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Andrew Hall: “It’s going to be a grind, but it’s worth it”

We’re excited about providing a large number of meals to youth in need. We’re now providing around 80,000 meals per month — close to 1,000,000 per year! But we’re even more excited that each of those meals is provided through a great charity that does more than just provide meals. Our partner charities also provide amazing solution-focused services […]

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We’re excited about providing a large number of meals to youth in need. We’re now providing around 80,000 meals per month — close to 1,000,000 per year!

But we’re even more excited that each of those meals is provided through a great charity that does more than just provide meals. Our partner charities also provide amazing solution-focused services like a safe place for kids to hang out before or after school or in some cases showers, beds, counseling, job training, and more. So, we believe that every meal we provide is also a brighter future and a chance to help break the cycle of poverty.


As part of my series about “individuals and organizations making an important social impact”, I had the pleasure of interviewing Andrew Hall from Mealshare.

Andrew is one of two Co-Founders of a non-profit social enterprise called Mealshare. Andrew is Mealshare’s swiss army knife. With a background in consulting, he keeps Mealshare running smoothly internally and ensures the brand is presented professionally while taking on a variety of other responsibilities.

Andrew grew up in Calgary, Alberta. He received his Bachelor of Commerce in Entrepreneurship from the University of Victoria. He started Mealshare shortly after starting his career as a junior consultant with Deloitte. He’s passionate about travel and every sport under the sun.

Andrew has been recognized as one of 25 to watch from UVic’s Gustavson school of business, and in 2016’s Top 30 Under 30 in British Columbia. Mealshare has also been recognized as one of Canada’s top Social Enterprises by Techvibes, Airmiles, and Startup Canada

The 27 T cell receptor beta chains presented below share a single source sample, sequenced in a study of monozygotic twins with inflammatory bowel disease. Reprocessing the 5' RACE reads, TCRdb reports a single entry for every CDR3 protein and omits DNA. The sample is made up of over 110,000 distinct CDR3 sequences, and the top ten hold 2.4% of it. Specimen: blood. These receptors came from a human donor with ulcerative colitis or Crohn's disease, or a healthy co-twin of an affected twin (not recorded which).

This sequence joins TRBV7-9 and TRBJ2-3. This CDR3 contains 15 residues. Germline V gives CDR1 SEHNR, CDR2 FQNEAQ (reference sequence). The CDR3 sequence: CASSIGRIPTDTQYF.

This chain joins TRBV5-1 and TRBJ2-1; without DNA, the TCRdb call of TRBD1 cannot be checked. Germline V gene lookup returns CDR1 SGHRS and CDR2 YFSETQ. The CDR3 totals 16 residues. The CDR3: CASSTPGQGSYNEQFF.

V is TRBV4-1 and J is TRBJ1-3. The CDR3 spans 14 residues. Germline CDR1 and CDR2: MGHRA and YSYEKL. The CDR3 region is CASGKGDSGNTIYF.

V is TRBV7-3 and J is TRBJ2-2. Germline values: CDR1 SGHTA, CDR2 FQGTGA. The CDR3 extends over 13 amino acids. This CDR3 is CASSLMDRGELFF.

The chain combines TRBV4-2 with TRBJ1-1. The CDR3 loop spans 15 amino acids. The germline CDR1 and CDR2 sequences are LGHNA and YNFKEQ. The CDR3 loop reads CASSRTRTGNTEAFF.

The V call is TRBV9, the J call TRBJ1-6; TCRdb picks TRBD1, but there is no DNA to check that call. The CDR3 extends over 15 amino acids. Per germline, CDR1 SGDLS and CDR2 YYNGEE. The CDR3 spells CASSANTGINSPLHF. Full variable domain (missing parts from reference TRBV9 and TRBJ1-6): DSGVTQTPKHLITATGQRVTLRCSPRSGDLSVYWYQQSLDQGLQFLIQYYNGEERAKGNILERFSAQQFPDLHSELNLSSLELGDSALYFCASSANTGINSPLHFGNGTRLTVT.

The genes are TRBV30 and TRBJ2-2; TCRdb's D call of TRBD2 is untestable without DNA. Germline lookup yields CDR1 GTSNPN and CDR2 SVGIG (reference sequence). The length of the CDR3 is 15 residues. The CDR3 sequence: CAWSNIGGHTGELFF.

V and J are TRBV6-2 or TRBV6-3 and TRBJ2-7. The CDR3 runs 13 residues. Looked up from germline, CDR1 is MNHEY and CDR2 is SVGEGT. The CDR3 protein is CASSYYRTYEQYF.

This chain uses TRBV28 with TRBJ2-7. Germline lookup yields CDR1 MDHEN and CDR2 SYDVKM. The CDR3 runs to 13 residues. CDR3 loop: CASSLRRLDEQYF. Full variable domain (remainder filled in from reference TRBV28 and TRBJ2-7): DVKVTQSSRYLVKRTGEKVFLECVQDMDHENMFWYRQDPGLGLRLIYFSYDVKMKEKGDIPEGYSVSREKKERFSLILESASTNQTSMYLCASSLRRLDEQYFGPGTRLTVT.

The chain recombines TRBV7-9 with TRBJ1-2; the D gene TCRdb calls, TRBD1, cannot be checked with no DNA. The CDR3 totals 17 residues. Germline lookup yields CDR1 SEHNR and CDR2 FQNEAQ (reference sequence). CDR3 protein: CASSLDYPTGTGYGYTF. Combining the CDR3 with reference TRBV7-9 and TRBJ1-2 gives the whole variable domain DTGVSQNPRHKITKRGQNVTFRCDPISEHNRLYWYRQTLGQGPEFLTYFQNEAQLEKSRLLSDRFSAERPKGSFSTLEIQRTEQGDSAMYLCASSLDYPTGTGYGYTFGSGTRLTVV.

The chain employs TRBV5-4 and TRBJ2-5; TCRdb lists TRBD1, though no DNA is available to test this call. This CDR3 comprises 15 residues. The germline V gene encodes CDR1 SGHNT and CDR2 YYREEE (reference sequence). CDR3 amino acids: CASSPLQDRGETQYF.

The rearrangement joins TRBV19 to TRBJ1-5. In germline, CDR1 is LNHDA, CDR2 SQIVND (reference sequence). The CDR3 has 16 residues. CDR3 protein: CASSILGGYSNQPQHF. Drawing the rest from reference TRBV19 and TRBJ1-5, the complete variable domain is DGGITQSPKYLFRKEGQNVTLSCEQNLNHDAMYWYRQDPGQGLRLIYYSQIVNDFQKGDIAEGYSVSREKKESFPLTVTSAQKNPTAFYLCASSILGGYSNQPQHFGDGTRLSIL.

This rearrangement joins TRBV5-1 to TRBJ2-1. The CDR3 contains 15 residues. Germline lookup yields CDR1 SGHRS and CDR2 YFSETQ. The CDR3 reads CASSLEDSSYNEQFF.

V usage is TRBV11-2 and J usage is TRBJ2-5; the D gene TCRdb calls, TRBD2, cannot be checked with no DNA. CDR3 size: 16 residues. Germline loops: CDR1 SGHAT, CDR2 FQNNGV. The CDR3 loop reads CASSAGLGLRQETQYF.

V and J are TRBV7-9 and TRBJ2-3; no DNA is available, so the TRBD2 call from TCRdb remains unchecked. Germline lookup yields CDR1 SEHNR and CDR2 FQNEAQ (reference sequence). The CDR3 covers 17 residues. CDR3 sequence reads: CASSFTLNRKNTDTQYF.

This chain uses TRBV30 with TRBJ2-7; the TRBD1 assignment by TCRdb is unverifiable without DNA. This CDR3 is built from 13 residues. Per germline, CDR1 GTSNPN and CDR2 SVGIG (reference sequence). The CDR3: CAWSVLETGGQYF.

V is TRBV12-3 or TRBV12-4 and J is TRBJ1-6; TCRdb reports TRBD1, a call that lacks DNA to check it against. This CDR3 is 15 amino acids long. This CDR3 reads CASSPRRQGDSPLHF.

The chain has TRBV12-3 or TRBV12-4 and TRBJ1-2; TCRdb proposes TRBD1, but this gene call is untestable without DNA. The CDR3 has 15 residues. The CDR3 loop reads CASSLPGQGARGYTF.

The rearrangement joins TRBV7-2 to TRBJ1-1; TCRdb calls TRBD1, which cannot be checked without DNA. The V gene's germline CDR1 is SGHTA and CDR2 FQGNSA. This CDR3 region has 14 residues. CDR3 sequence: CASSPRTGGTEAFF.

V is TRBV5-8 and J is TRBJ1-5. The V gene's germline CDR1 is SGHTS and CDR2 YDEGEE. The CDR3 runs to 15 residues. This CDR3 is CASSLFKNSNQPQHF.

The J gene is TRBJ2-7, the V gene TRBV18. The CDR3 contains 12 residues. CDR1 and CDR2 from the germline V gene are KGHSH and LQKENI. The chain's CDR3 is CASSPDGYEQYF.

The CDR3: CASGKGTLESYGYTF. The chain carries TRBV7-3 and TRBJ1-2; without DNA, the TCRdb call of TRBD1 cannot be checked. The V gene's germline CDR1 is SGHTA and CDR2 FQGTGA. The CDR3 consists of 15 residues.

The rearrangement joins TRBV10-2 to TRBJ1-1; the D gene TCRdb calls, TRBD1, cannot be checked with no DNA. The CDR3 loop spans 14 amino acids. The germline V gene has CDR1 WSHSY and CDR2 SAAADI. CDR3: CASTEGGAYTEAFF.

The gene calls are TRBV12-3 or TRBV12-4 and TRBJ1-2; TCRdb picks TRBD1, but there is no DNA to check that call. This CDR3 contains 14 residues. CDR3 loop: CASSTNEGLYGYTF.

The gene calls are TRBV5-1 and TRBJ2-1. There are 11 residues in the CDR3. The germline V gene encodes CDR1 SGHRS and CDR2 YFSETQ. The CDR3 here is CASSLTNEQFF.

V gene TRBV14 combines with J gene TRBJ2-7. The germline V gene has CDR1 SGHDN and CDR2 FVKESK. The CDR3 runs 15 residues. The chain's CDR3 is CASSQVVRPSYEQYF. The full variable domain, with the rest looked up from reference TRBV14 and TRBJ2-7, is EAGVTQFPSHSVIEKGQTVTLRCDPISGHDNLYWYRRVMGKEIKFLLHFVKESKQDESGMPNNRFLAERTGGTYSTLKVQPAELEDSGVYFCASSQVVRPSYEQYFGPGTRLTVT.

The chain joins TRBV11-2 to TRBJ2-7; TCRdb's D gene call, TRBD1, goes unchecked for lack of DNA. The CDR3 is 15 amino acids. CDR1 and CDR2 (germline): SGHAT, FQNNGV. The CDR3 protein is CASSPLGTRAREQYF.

Thank you so much for doing this with us Andrew! Can you tell us a story about what brought you to this specific career path?

My Co-Founder, Jeremy, and I are cousins. When we were growing up, we’d always be at the same family dinners, and our Grandma always taught us about youth hunger by lecturing us to finish our vegetables — there were starving kids in Africa and we should be thankful to have that food. This happened year after year, birthday after birthday. We didn’t quite understand at the time, but it left us with some good strong values knowing that we were really fortunate just to have food on the table.

Fast forward about 15 years, and we were graduating university. We both got great jobs we were lucky to get, but couldn’t shake the feeling that we wanted to have more impact than making big businesses bigger. We wanted to make businesses better.

Now, we look forward to telling OUR grandkids about youth hunger someday, but telling them a different story; that youth hunger used to be a problem but isn’t anymore.

Can you share the most interesting story that happened to you since you began leading your company or organization?

I think the most amazing thing has been the amount of support we’ve received for dedicating our careers to something bigger than ourselves. That’s meant getting awards pinned to our chests by the Governor-General, meeting Prince William and Justin Trudeau, and some other really cool experiences and honors and some neat stories. But mostly it’s been amazing to see all the people willing to lend a hand, whether it’s been for graphic design, our website team BigLittle, restaurants who have jumped on board and championed Mealshare, and so many more. We’d be absolutely nowhere with all the support for our little non-profit!

Can you share a story about the funniest mistake you made when you were first starting? Can you tell us what lesson you learned from that?

I think the funniest thing is just the brash naiveté about launching the concept. If you look back at early documents and emails, we mention “doing a soft launch with 20–30 restaurants”. In reality, finding the first few restaurants to launch the program was a LOT harder than we expected. We ended up launching to “great fanfare” with a whopping 4 restaurants. But we got off the ground, and slowly grew from there. Once we had a bit of traction, finding restaurant partners became a lot easier.

Can you describe how you or your organization is making a significant social impact?

Of course, we’re excited about providing a large number of meals to youth in need. We’re now providing around 80,000 meals per month — close to 1,000,000 per year!